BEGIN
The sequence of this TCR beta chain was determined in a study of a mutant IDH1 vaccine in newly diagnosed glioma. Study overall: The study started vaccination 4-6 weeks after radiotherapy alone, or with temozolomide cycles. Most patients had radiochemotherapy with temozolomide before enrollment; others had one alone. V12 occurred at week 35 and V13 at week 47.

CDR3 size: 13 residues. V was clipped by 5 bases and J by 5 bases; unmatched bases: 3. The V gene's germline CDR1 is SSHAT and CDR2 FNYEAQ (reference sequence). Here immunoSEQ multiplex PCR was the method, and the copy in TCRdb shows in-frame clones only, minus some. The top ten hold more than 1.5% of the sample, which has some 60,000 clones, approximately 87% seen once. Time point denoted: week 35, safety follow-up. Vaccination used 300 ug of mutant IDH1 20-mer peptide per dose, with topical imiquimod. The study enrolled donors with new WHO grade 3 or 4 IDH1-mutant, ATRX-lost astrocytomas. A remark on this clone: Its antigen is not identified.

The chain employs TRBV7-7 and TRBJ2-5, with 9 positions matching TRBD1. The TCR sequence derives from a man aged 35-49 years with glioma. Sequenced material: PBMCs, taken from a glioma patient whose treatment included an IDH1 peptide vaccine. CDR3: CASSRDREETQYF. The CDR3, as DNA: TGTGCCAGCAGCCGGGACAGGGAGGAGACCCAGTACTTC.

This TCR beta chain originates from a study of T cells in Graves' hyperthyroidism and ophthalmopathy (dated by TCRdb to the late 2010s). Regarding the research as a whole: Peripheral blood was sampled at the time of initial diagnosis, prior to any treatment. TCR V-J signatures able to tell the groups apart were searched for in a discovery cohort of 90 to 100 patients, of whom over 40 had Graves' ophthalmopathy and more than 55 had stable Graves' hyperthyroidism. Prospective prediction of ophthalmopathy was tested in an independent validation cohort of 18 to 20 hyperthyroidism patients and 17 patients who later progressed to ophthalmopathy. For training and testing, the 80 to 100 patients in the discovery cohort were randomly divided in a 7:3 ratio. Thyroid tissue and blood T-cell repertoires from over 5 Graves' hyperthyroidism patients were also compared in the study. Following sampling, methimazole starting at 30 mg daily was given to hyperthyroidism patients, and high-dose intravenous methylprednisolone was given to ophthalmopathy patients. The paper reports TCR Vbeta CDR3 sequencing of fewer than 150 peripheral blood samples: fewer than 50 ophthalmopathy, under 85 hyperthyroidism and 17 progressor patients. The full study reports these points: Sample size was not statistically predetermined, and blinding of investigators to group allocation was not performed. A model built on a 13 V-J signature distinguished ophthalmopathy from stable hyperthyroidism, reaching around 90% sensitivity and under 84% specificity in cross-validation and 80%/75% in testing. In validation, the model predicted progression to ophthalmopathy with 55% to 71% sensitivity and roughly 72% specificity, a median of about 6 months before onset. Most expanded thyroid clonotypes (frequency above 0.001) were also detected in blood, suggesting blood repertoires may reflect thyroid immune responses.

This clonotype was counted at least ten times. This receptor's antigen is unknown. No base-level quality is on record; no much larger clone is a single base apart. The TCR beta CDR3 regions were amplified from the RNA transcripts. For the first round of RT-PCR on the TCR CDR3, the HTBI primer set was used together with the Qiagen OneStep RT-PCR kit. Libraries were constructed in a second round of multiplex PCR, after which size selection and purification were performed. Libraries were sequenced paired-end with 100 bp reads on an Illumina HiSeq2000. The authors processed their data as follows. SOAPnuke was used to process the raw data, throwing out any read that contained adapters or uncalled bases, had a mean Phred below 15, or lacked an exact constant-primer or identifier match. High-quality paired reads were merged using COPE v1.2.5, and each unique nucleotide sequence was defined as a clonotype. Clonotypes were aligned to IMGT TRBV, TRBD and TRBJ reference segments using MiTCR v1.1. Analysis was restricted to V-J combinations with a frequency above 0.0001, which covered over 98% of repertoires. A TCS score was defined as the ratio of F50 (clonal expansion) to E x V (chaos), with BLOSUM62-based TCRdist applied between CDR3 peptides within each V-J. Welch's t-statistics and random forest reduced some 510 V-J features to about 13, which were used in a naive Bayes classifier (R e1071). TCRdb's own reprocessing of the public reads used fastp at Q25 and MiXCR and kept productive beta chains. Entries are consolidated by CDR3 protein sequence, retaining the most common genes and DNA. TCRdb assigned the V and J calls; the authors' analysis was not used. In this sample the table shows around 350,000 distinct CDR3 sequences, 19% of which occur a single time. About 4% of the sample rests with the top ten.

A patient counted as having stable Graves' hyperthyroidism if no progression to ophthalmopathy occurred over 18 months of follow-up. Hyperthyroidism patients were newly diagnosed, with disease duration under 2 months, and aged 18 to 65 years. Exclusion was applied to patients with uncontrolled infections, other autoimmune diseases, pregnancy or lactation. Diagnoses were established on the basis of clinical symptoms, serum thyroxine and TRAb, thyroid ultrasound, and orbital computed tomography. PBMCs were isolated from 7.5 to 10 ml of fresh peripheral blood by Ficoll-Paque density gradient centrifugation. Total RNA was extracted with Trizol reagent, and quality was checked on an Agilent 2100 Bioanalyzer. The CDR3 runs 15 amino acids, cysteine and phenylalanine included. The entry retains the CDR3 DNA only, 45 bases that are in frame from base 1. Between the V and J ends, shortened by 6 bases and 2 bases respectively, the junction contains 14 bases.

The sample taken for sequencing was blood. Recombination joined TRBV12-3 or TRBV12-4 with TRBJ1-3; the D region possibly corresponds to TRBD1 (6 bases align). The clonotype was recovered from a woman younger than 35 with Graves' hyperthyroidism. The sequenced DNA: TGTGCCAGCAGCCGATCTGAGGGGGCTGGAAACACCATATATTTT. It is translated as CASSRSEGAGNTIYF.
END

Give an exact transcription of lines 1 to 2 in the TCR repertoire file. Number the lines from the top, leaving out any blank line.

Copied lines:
The sequence of this TCR beta chain was determined in a study of a mutant IDH1 vaccine in newly diagnosed glioma. Study overall: The study started vaccination 4-6 weeks after radiotherapy alone, or with temozolomide cycles. Most patients had radiochemotherapy with temozolomide before enrollment; others had one alone. V12 occurred at week 35 and V13 at week 47.

CDR3 size: 13 residues. V was clipped by 5 bases and J by 5 bases; unmatched bases: 3. The V gene's germline CDR1 is SSHAT and CDR2 FNYEAQ (reference sequence). Here immunoSEQ multiplex PCR was the method, and the copy in TCRdb shows in-frame clones only, minus some. The top ten hold more than 1.5% of the sample, which has some 60,000 clones, approximately 87% seen once. Time point denoted: week 35, safety follow-up. Vaccination used 300 ug of mutant IDH1 20-mer peptide per dose, with topical imiquimod. The study enrolled donors with new WHO grade 3 or 4 IDH1-mutant, ATRX-lost astrocytomas. A remark on this clone: Its antigen is not identified.